Pollution Is Blamed for Thinner Air at Edge of Atmosphere

February 10, 2004

Scientists say they have found strong new evidence that carbon dioxide, the main smokestack and tailpipe emission linked to global warming, is cooling and shrinking the atmosphere's outermost layers in ways that could aid as well as endanger space activities.

The average density of the air in the region more than 60 miles up - just a trillionth of that near the surface - has dropped 10 percent over the last 36 years, and it could decline by a total of 50 percent by the end of the century, scientists at the Naval Research Laboratory in Washington report.

The effect had long been predicted, but observations showing that it is occurring have been scant.

Satellites, less affected by friction with the outer atmosphere, should be able to stay aloft longer but may be in more danger from collisions with orbiting debris, which would also last longer, the scientists said.

The only logical cause for the contraction and cooling is the rising level of carbon dioxide, the researchers said. The other possible influences, including variations in the sun, have been accounted for, said Dr. John T. Emmert, a George Mason University researcher working at the Navy lab, who is the lead author of a paper in the current Journal of Geophysical Research - Space Physics.

The link to carbon dioxide is very likely, Dr. Emmert said, adding, "There are not that many other options left."

The findings provide some of the clearest evidence that emissions of carbon dioxide and other so-called greenhouse gases can significantly change the dynamics and even the dimensions of the atmosphere, Dr. Emmert said. "We're impacting the environment all the way out to space," he added.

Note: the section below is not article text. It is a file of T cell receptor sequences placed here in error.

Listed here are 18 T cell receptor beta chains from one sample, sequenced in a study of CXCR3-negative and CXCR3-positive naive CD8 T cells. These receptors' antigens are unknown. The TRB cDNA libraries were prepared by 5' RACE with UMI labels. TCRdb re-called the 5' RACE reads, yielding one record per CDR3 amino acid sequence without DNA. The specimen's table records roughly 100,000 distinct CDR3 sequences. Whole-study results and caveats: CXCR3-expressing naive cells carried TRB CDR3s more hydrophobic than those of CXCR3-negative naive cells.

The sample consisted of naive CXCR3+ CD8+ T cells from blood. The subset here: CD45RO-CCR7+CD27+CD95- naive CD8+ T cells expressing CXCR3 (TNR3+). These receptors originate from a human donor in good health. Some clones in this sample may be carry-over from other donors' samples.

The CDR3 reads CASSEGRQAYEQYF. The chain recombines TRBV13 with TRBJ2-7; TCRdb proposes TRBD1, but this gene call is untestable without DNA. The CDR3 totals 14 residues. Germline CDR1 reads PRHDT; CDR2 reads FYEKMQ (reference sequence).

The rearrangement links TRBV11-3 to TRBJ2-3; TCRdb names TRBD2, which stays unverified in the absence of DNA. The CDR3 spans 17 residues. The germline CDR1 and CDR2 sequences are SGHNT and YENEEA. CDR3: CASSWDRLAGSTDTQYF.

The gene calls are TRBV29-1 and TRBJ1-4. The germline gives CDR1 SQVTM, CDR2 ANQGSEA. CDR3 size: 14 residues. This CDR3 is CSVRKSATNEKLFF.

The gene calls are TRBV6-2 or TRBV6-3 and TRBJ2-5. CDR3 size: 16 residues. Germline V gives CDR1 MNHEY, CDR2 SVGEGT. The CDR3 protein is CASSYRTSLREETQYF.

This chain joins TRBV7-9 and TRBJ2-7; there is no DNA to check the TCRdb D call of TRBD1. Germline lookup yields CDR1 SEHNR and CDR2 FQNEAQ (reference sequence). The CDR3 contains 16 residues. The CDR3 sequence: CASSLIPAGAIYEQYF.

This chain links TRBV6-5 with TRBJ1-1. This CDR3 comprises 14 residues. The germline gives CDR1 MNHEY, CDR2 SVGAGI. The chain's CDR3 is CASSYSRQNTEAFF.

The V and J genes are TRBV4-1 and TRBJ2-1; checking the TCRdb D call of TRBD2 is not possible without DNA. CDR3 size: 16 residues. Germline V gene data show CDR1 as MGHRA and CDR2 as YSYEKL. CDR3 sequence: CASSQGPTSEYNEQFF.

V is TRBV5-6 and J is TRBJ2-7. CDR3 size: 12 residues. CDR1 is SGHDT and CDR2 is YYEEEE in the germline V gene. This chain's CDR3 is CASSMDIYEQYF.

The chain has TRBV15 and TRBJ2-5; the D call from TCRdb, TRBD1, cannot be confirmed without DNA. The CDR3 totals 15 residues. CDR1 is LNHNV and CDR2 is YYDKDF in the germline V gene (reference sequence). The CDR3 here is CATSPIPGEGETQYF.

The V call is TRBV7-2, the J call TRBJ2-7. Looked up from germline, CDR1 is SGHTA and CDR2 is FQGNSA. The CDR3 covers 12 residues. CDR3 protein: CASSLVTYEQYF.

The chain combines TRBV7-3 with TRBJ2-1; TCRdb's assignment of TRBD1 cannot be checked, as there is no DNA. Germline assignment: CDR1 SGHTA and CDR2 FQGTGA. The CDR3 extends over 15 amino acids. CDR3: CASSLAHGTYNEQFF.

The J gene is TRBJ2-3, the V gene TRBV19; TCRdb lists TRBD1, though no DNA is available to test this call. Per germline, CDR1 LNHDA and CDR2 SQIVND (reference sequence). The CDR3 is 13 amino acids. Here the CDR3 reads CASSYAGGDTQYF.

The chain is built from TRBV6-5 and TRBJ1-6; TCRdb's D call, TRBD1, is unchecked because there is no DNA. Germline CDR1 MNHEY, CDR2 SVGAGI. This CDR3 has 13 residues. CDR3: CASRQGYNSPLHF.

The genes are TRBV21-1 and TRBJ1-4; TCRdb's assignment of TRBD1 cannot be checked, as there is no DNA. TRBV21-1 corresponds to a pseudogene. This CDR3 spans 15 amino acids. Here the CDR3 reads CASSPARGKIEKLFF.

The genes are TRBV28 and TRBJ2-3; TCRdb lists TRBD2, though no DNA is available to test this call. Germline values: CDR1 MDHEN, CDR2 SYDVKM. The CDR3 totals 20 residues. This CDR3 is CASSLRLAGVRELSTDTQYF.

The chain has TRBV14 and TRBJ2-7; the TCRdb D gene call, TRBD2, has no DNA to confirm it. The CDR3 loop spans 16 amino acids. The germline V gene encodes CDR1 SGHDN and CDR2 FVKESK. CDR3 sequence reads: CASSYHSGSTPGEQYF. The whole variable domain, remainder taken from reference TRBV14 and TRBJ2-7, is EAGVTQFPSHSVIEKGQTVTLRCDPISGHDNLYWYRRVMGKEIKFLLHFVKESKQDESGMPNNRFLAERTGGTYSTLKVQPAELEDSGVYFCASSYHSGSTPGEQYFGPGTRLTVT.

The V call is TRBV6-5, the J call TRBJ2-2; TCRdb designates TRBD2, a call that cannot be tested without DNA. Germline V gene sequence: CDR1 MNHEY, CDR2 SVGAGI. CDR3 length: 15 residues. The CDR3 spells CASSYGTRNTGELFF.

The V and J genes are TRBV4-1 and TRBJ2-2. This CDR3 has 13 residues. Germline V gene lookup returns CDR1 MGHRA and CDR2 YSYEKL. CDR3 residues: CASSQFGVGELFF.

Earlier studies by American and European researchers had found spotty evidence of the cooling and contraction, but the new analysis appears to cement the case, several experts not involved in the latest study said.

"This is pretty compelling evidence for the effects of carbon dioxide," said Dr. Gerald M. Keating, a research scientist at George Washington University and the Langley Research Center of NASA, who made some of the original measurements of the phenomenon. "The whole structure of the upper atmosphere will change as this effect becomes stronger and stronger."

The changes in density were measured in the thermosphere, a layer of hot, rarefied air 60 to 400 miles above the surface, including the region where many satellites and spacecraft orbit. The anticipated effects on spacecraft and debris come through the relationship between the density of air and the drag it exerts.

The lower the density of the thermosphere, the less drag on everything that orbits there, from the International Space Station to old rocket casings. Dr. Emmert said a 50 percent decline in density, by reducing friction, could halve the rate of descent of satellites and debris, extending the life of orbiting equipment but also hazards.

The thermosphere changes were detected by sifting precise Air Force records on the orbits of thousands of objects like satellites, meteors and spent rocket sections. The researchers focused on 27 objects that had records dating from the 1960's and crisscrossed the thermosphere in a variety of orbits, assessing orbital changes compared with changes in the sun and other factors.

Dr. Keating's study in 2000 looked at five objects. British researchers in the late 1990's used measurements of the ionosphere, the blanket of charged particles in the thermosphere, to estimate that that part of the atmosphere was contracting, probably from building greenhouse gases.

But those measurements sample only a small portion of the atmosphere, experts said.

The link between carbon dioxide and high-altitude cooling is much clearer than the gas's link to warming near the surface, scientists said, because the highest atmospheric layer, barely more than a scattering of ions and molecules, sees no confounding influence from clouds, weather systems and oceans.

"When the composition of gases changes, their radiation effects show up quickly," said Dr. John R. Christy, director of the Earth System Science Center at the University of Alabama.

Near the surface, the influences driving temperature shifts are far harder to discern.

"Down here," Dr. Christy said, "energy transfers are affected by a lot of other things."